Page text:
Sail handling systems: push button navigation

Electric sail handling systems aren’t just for maxi yachts. Sam Fortescue examines how push-button navigation is impacting the cruise ship market

Sail handling systems: options for going all-electric

A 70-foot dayboat, you say? It’s a notion that didn’t exist until recently, but Eagle Yachts of the Netherlands wants to build one.

In order to qualify the yacht for its ‘dayboat’ badge, Eagle’s designers made every effort to make the rig usable by one person.

The boom-furling mainsail, electric winches and electric jib furlers can all be activated from the helm at the touch of a button.

Now most of us would draw the line well before 70ft, even if we could afford the marina berth for it.

But these push-button sailing principles can be applied to yachts of all sizes.

Sail handling systems: winches on superyachts can be controlled by a crane-style remote control

Indeed, Eagle’s range starts at 38ft and there are many other 30’s to 50’s that make good use of push buttons, from Tofinou to Amel.

“You have to strike a balance,” says Steven Bloersma of Eagle Yachts.

“Some people like to feel the tension on the winch. When I do a sea trial, they are not very fond of automatic winches at first, but after an hour of sailing, they start to change their minds and realize that it is finally very easy. With the ease of the push button, you want to trim the sail more, and it also prolongs your years of sailing.

Whatever your reason for thinking about push-button navigation, there’s a range of products that make conversion easy.

Sail handling systems

Somewhere between electric winches and electric windlasses is the captive winch.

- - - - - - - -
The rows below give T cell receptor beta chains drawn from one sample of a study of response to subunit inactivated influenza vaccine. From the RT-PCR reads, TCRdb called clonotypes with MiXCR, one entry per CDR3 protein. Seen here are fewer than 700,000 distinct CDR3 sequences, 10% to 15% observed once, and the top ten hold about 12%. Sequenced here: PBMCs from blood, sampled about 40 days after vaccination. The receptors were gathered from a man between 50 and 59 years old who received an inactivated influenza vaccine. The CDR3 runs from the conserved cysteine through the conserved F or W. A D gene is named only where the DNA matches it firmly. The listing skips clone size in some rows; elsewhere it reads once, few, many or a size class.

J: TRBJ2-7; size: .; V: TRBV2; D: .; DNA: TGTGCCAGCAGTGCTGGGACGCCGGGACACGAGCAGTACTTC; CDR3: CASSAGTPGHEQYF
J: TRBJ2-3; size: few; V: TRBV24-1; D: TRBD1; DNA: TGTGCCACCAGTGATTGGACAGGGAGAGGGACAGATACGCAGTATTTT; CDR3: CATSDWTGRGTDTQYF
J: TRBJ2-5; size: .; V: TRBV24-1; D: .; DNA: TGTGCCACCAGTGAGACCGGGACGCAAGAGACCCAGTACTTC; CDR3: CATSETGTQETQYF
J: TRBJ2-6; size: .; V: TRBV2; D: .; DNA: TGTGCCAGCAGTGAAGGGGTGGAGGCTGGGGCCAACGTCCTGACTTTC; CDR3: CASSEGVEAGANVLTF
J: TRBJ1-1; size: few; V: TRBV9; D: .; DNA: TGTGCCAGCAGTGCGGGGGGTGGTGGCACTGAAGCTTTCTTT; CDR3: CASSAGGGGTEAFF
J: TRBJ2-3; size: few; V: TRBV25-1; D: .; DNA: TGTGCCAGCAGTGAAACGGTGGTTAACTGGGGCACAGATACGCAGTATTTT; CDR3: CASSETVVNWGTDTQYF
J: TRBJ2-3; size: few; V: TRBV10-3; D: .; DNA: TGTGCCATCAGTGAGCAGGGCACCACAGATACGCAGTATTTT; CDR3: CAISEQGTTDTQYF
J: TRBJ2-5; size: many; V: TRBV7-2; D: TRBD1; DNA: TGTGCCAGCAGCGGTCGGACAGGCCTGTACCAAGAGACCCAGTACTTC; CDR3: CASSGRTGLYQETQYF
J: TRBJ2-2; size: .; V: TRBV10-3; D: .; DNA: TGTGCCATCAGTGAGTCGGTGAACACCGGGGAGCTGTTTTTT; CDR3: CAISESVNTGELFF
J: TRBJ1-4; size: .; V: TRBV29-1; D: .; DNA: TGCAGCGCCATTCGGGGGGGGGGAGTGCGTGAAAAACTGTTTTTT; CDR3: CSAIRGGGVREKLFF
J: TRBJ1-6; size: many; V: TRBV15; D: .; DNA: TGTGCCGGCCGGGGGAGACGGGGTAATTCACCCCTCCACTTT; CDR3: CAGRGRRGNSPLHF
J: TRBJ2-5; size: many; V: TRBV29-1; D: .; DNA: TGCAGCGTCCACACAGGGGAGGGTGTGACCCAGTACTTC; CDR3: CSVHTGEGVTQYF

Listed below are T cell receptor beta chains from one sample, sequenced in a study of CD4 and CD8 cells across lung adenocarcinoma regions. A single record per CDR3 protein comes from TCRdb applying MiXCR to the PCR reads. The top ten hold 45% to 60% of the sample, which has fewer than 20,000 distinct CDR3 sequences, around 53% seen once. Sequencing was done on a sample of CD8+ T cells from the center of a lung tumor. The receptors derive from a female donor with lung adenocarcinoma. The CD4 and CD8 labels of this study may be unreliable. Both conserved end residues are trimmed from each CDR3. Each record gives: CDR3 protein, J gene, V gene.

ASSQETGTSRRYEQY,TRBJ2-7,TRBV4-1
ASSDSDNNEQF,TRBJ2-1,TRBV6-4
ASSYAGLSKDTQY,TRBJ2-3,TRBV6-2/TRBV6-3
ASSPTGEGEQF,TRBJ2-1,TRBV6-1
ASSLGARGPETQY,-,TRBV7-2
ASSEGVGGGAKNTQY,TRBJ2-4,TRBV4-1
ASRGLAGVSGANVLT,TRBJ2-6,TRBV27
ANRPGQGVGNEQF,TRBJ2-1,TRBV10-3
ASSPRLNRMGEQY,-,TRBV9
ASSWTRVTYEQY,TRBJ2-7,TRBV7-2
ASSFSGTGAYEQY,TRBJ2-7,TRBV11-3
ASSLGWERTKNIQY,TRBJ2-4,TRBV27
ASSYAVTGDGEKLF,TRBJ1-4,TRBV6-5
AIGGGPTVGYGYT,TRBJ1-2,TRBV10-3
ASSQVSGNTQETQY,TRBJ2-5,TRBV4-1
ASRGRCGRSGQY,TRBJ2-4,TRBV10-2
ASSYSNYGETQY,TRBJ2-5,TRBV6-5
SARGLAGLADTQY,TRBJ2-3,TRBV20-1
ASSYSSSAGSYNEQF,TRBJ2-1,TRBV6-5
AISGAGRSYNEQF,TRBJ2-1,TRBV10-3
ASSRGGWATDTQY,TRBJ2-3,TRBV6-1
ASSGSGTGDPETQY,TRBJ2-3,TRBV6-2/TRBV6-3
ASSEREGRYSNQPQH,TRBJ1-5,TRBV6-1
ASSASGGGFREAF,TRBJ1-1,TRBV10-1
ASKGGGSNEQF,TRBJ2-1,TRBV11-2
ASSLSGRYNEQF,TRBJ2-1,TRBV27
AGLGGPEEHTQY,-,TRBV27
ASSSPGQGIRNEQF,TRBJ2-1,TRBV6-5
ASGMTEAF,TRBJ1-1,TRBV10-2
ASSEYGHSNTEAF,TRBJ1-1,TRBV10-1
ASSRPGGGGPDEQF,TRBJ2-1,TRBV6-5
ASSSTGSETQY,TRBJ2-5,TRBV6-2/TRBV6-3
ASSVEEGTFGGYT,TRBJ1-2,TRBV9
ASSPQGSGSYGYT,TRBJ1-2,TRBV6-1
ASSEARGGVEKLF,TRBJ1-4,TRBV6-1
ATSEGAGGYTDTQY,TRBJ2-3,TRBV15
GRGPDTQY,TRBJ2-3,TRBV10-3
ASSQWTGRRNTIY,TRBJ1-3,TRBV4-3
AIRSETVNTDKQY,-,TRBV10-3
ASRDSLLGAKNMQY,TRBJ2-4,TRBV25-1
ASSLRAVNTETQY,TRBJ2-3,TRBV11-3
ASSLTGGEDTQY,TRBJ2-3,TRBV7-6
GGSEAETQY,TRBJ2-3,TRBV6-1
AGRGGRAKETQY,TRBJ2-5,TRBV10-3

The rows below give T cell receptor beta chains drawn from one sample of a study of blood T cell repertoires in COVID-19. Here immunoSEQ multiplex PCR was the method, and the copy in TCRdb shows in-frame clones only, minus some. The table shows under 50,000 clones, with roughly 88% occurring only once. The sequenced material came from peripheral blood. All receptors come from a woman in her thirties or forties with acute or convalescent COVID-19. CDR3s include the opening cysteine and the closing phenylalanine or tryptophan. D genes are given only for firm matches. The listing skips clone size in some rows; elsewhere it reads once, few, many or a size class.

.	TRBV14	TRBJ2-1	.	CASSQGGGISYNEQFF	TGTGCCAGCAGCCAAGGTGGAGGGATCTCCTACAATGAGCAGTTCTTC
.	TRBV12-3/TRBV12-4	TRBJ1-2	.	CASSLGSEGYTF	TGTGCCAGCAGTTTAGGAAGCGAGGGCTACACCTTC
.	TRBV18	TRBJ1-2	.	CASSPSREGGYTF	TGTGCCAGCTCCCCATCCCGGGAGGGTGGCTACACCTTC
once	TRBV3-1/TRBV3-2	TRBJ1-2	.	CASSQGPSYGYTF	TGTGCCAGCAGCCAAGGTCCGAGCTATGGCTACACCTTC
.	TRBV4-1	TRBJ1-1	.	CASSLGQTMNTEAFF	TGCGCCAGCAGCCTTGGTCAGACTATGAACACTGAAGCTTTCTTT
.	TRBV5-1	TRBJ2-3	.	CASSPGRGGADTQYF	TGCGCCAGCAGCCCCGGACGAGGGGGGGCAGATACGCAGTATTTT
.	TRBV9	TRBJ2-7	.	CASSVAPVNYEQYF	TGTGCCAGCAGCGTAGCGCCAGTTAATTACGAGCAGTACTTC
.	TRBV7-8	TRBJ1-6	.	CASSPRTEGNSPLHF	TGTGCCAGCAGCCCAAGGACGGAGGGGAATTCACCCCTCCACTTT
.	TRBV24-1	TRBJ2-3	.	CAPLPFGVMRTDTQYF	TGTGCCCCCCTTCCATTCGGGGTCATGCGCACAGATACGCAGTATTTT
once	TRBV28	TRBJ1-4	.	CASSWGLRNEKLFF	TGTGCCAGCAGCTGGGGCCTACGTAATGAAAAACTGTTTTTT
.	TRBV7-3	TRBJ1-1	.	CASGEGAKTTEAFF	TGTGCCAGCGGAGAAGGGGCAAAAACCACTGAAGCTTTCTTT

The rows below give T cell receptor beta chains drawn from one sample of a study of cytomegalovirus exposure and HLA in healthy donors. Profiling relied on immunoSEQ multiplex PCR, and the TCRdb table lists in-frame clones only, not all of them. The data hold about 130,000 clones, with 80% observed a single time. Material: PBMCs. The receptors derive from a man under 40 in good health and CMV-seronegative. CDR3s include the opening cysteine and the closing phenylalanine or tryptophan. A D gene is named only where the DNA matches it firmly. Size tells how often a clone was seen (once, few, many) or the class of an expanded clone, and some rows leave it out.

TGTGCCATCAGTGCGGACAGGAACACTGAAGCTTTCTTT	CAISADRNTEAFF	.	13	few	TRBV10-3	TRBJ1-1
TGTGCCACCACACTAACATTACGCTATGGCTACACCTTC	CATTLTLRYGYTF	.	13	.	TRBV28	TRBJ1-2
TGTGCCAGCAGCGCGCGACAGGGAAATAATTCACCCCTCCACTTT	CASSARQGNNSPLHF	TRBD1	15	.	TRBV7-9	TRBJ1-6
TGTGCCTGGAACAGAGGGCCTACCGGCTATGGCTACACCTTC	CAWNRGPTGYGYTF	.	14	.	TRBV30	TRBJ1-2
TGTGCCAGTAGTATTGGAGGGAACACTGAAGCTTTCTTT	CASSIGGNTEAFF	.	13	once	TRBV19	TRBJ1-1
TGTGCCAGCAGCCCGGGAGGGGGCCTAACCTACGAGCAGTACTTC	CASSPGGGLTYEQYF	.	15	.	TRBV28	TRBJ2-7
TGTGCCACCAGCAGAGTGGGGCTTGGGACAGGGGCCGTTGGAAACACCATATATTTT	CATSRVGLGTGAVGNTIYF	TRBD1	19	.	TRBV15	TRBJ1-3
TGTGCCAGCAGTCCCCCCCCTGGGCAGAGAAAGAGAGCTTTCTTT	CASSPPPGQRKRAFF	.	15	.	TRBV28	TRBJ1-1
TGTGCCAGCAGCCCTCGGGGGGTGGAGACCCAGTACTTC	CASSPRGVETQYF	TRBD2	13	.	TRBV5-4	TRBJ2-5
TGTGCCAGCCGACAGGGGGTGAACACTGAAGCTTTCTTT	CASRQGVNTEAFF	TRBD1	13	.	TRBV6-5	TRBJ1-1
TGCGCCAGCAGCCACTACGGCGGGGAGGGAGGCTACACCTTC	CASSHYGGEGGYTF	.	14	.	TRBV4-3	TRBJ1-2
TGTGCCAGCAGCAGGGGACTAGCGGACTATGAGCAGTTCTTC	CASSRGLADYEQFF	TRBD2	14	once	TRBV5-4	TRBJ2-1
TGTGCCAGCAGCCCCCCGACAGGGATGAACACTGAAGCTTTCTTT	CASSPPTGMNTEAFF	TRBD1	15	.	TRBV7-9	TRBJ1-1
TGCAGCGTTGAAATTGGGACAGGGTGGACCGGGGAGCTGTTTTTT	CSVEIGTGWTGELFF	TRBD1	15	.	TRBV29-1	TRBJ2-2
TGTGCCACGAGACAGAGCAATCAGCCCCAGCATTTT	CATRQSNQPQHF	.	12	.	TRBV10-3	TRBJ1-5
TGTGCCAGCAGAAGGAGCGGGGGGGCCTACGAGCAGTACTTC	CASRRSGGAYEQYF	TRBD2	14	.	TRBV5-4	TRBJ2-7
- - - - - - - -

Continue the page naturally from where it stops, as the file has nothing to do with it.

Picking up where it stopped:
Built by brands such as Lewmar, Harken and Muir, they are increasingly found on new boats, where they allow you to control a line that does not need to have its bitter end accessible.

It’s an option across the entire Eagle Yachts range, for example, where the mainsail sheet passes through a frictionless stainless steel eye in the deck and furls onto a hidden drum below.

It can also be used to tension the vang or even hoist a sail.

For finer, high-load adjustments like backstays or boom legs, hydraulics are the power of choice.

Sail handling systems: Selden 42V furlers operate at a lower current, but Profurl is also an efficient system which should draw no more than 30 amps.  The Harken can be a bit more power hungry up to 74A

Sail handling systems: Selden 42V furlers operate at a lower current, but Profurl is also an efficient system which should draw no more than 30 amps. The Harken can be a bit more power hungry up to 74A

On small boats, these systems may be manual, but the costs of pushing button functionality are high.

You will need to run the hydraulic hose below deck to the cockpit, find space for a hydraulic pump and oil tank, and connect a control panel to the battery.

Some sailors undertake this, but it must be carefully planned and installed by professionals.

The same goes for the electric mainsail furler, where the best results require a specialist boom or mast and a new sail.